Deutsche Bank has welcomed a big new shareholder – HNA from China. Patrick Jenkins discusses what we know about the Chinese investors and why they might have bought into the European bank, with Martin Arnold, FT banking editor, and Don Weinland, correspondent in Hong Kong. Music by Kevin MacLeod
Patrick Jenkins and guests discuss a proposal that Royal Bank of Scotland should no longer be required to sell Williams & Glyn, Deutsche Bank’s mystery Chinese investor and HSBC’s disappointing results. With special guest Andrew Coombs of Citigroup.
Ecuador’s presidential poll is another big test for Latin America’s battered left. At stake is the legacy of Rafael Correa, a populist leader who has been in power for a decade. His protégé Lenín Boltaire Moreno has almost enough votes to avoid a run-off. But the full picture will not emerge for several days. Jonathan Wheatley discusses what happens next with Andres Schipani, the FT’s Andes correspondent.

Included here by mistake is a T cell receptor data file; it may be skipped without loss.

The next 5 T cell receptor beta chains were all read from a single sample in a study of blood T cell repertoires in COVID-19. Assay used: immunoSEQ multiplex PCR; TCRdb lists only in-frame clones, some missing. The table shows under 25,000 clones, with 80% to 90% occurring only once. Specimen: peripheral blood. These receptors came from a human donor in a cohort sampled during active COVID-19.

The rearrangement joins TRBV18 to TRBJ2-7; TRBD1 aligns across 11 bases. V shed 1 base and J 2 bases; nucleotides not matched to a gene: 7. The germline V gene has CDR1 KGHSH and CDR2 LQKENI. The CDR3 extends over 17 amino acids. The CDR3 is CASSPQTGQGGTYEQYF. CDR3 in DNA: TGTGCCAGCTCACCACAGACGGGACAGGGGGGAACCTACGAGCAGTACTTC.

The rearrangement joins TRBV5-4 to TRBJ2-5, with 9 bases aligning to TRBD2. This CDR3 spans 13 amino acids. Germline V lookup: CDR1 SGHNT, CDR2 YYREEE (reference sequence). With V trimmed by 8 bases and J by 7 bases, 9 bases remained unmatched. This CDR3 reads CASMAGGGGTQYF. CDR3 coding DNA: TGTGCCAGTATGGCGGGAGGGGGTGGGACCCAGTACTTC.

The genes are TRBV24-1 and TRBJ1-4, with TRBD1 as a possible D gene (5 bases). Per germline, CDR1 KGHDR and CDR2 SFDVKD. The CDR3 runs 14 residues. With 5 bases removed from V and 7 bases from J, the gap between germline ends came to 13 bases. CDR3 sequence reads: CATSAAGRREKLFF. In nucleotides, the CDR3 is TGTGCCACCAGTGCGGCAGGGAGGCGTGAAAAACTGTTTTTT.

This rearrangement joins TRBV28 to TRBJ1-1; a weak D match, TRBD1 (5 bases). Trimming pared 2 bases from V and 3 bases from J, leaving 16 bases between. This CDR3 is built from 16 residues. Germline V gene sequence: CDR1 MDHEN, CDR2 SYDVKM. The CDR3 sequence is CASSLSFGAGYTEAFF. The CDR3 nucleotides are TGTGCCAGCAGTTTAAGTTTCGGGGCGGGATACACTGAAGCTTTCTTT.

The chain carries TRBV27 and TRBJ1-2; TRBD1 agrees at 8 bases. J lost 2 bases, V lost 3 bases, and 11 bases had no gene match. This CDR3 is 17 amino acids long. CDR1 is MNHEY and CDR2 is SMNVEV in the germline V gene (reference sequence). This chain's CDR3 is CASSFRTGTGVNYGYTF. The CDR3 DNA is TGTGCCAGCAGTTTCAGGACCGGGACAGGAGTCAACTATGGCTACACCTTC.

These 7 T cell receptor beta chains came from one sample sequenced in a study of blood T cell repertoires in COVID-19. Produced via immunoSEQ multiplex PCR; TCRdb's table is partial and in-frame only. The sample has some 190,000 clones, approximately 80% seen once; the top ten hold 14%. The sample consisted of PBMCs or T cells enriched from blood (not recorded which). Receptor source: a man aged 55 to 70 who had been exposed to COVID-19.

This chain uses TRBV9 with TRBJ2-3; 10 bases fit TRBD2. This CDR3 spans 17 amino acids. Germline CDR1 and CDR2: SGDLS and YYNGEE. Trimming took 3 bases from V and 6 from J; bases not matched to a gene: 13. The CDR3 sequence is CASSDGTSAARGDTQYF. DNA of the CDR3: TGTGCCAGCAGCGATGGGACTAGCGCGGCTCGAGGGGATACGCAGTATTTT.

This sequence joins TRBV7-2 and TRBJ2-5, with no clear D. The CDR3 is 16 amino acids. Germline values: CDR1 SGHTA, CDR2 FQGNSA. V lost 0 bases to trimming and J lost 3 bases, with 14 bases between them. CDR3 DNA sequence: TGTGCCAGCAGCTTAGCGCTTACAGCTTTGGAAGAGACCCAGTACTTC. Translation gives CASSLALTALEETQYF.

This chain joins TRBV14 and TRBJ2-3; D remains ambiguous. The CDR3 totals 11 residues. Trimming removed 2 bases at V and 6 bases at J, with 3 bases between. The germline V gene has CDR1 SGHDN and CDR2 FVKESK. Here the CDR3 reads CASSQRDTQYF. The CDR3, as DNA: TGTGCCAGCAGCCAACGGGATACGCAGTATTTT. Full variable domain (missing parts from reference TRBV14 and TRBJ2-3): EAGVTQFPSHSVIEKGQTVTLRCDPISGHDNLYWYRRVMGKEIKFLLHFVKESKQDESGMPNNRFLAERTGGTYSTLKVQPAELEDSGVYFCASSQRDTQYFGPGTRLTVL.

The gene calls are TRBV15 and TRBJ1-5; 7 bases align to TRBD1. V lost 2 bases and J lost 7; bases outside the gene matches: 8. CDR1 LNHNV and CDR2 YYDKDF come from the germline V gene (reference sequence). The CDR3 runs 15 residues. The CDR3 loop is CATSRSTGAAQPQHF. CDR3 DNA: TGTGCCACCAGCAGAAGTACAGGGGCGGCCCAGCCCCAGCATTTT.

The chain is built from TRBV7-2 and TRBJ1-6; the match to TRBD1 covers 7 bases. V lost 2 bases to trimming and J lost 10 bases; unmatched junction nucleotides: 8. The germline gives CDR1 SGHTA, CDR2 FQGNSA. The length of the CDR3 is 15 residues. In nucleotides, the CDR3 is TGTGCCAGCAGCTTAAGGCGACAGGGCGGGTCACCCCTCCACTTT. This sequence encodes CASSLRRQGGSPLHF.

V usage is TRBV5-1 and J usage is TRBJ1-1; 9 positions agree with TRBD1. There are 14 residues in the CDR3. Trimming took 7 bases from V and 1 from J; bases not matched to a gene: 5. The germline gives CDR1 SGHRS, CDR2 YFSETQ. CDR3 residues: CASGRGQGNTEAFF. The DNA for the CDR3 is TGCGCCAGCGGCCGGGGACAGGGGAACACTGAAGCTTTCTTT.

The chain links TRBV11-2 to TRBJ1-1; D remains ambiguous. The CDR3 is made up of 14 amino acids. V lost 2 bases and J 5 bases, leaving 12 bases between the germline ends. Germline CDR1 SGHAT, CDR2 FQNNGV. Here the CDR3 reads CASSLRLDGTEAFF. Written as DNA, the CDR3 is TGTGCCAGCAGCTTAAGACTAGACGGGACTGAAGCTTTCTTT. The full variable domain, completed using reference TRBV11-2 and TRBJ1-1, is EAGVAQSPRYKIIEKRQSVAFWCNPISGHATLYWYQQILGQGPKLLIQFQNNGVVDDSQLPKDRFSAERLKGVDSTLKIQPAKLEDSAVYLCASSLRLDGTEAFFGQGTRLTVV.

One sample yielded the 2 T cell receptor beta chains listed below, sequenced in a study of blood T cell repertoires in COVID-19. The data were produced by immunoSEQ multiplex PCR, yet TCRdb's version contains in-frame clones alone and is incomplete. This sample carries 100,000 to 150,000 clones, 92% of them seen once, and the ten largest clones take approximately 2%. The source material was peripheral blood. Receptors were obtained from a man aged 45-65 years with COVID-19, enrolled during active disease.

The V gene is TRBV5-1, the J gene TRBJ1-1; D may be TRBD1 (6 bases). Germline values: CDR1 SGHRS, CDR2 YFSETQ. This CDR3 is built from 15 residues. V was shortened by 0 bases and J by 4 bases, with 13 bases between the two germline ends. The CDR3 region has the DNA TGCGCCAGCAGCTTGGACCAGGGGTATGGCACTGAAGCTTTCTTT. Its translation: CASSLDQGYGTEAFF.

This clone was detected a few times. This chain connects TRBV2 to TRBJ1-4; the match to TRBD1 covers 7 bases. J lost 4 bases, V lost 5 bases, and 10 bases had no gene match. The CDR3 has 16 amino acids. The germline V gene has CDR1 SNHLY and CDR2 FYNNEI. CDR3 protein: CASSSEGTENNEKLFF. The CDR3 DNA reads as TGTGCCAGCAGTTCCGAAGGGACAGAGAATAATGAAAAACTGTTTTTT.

The Snapchat owner begins its investor roadshow on Monday, with plans to price and list by early March. The FT’s Sujeet Indap and Nicole Bullock discuss what investors are thinking about as Snap comes to market.
The FT’s Arash Massoudi and Matthew Vincent dissect the proposed mega-merger that would combine the producers of Heinz Ketchup and Dove soap, including the charm offensive Kraft Heinz is expected to launch to win over the Anglo-Dutch consumer goods giant.
FT economics writer Martin Sandbu joins host Cardiff Garcia to discuss economic ideas that would have been considered unthinkably radical or excessive a few years ago, but which are now generating serious discussion.
The pound has proved surprisingly resilient around the $1.25 level, even as inflation data out this week looked lacklustre. Koon Chow of UBP tells Michael Hunter what is on the watchlist for the UK currency and takes a tour or the agenda for the dollar and the euro
This year, the African National Congress – which has governed South Africa since the end of apartheid – picks a new leader. But their embattled president, Jacob Zuma, will leave a legacy of scandal, corruption allegations and a sluggish economy. Gideon Rachman discusses the future of Africa’s largest economy with the FT’s Africa editor David Pilling, and South Africa correspondent Joseph Cotterill.
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